“Port Louis, we have a problem,” as those organising space missions might say. To avoid any confusion, these wee thoughts are not for those organising end-of year gatherings but rather those august gentlemen who own political factions. Parties, as opposed to groupings, are a fairly modern invention in response to growing populations and the devolvement of power from aristocratic circles. There was nothing like them in Classical Athens, although there were tensions between supporters of various leaders. There was also a clash of ideas between populists seeking to exploit the masses and honourable men who considered an educated and experienced elite necessary in order to guide the third estate.
Is it healthy when the only form of identity a party has is its leader? Apart from sectarian prejudices, there’s no distinctive philosophy anymore and not much semblance of policy. What would the MSM be without a Jugnauth, the PMSD without a Duval, the MMM without its Paul or Labour without a Ramgoolam? Even when alternative dynasties exist, apparently there’s something unpalatable about the likes of a Boolell or a Mohamed.
Party names have become meaningless. There’s little socialist about the MSM or any other party, although remnants are seen in the paralysed-statals. As for movement, medically it refers to the emptying of the bowels rather than political stasis – or traffic in Port Louis. The LP lost its soul when it was hijacked by a bourgeois clan, while the MMM has been in uncharted waters since realising the dictatorship of the proletariat wasn’t a terribly good idea. Militant and comrade evoke memories of Stalin, as soulless a man as ever lived, or anarchist militants like the shadowy figures infiltrating the yellow-vest movement. As for the factions that have abandoned the MMM, they’re mainly based on personalities – other than Paul.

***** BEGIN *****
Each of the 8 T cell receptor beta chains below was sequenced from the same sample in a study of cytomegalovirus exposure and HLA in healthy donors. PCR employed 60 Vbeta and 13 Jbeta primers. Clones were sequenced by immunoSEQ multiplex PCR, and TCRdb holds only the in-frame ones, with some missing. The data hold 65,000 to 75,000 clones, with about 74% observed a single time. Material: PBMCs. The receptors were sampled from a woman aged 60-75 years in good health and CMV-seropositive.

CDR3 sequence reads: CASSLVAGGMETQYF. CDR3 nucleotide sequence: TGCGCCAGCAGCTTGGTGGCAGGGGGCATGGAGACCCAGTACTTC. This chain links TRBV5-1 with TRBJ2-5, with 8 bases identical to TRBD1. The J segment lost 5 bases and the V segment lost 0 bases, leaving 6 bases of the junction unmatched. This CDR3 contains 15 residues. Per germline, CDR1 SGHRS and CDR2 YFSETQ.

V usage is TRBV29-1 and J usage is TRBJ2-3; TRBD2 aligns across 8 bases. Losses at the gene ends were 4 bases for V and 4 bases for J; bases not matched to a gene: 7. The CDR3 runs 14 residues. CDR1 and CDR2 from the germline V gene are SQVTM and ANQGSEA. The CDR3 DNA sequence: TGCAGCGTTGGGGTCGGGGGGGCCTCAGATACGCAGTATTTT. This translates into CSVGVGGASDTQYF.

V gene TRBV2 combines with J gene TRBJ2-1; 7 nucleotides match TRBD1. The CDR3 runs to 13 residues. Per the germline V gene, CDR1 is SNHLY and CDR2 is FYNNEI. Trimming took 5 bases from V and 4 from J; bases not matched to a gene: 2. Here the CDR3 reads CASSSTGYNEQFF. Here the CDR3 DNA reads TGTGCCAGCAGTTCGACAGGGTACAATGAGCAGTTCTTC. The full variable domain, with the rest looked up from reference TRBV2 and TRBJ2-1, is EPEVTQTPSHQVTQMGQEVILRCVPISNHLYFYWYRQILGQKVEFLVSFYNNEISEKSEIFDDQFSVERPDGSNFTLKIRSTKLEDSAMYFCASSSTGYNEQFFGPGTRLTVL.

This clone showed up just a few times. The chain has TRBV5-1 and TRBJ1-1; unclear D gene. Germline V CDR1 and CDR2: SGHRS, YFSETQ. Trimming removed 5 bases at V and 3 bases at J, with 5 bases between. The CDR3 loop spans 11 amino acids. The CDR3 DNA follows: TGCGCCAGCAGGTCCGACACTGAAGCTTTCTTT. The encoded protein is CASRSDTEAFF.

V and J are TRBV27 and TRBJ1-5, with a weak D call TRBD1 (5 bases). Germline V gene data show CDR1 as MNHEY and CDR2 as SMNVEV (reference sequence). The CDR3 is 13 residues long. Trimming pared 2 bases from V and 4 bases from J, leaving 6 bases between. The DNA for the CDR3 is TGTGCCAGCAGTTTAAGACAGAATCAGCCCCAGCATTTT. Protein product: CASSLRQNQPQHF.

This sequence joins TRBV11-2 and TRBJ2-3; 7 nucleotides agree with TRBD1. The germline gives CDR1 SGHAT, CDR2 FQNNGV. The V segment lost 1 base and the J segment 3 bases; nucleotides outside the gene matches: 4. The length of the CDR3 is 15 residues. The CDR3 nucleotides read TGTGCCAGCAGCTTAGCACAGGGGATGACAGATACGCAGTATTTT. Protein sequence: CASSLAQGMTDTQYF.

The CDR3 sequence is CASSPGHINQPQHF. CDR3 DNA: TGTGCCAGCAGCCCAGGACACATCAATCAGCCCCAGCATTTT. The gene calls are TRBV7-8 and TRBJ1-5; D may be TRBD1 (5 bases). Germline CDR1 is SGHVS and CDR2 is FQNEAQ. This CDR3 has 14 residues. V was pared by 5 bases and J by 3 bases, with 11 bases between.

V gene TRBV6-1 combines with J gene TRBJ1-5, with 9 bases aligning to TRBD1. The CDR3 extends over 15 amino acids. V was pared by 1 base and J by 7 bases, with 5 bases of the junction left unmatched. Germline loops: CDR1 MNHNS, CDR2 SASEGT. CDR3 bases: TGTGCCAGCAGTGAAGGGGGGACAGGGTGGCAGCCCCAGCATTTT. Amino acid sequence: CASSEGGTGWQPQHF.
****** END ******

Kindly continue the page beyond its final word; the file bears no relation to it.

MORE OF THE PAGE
At least Lepep managed to bring out a campaign policy document in 2014, and for once not at the last minute. It contained some excellent words but many seem to have been lost in translation. Mind you, it didn’t need a statement from on high to point out that the Sage was not immortal so the change in leadership of the alliance was no surprise. The talk about sunburst lights simply hid the real problem that the party leadership remained a family affair. However, how many leaders in any party allow other names to shine and be their possible successors, or even be a deputy leader – except for short-term expediency?
Admittedly being a member of a political family provides some training. Even Pericles was descended from a powerful and historically influential family but it was his personal qualities that brought him to the forefront. The pity is that too many MPs couldn’t even organise a beuverie in a brewery, especially the dummies chosen for reasons that only sectarian lobbies understand. Moreover, there must be something wrong when most people assume all politicos are on the make. In Ancient Athens, any citizen could be expelled from the city-state for ten years if they were thought to represent a threat to democracy, generally for dishonesty or misleading the people. Although dumping leaders in the sugarcane fields might seem just as effective as banishment, with global warning the temptation to remove them to a French sandbank sounds ever more attractive – or alternatively to outer space.
Incidentally, the exploration of outer space has presented Mount Olympos with its own dilemma. There’s even a movement, so to speak, that suggests we relocate to somewhere beyond mortal eyes but, for the moment, most gods are content with their traditional abodes, just as mortals seem willing to accept the status quo – family parties. Perhaps it’s just an extension of the festive season…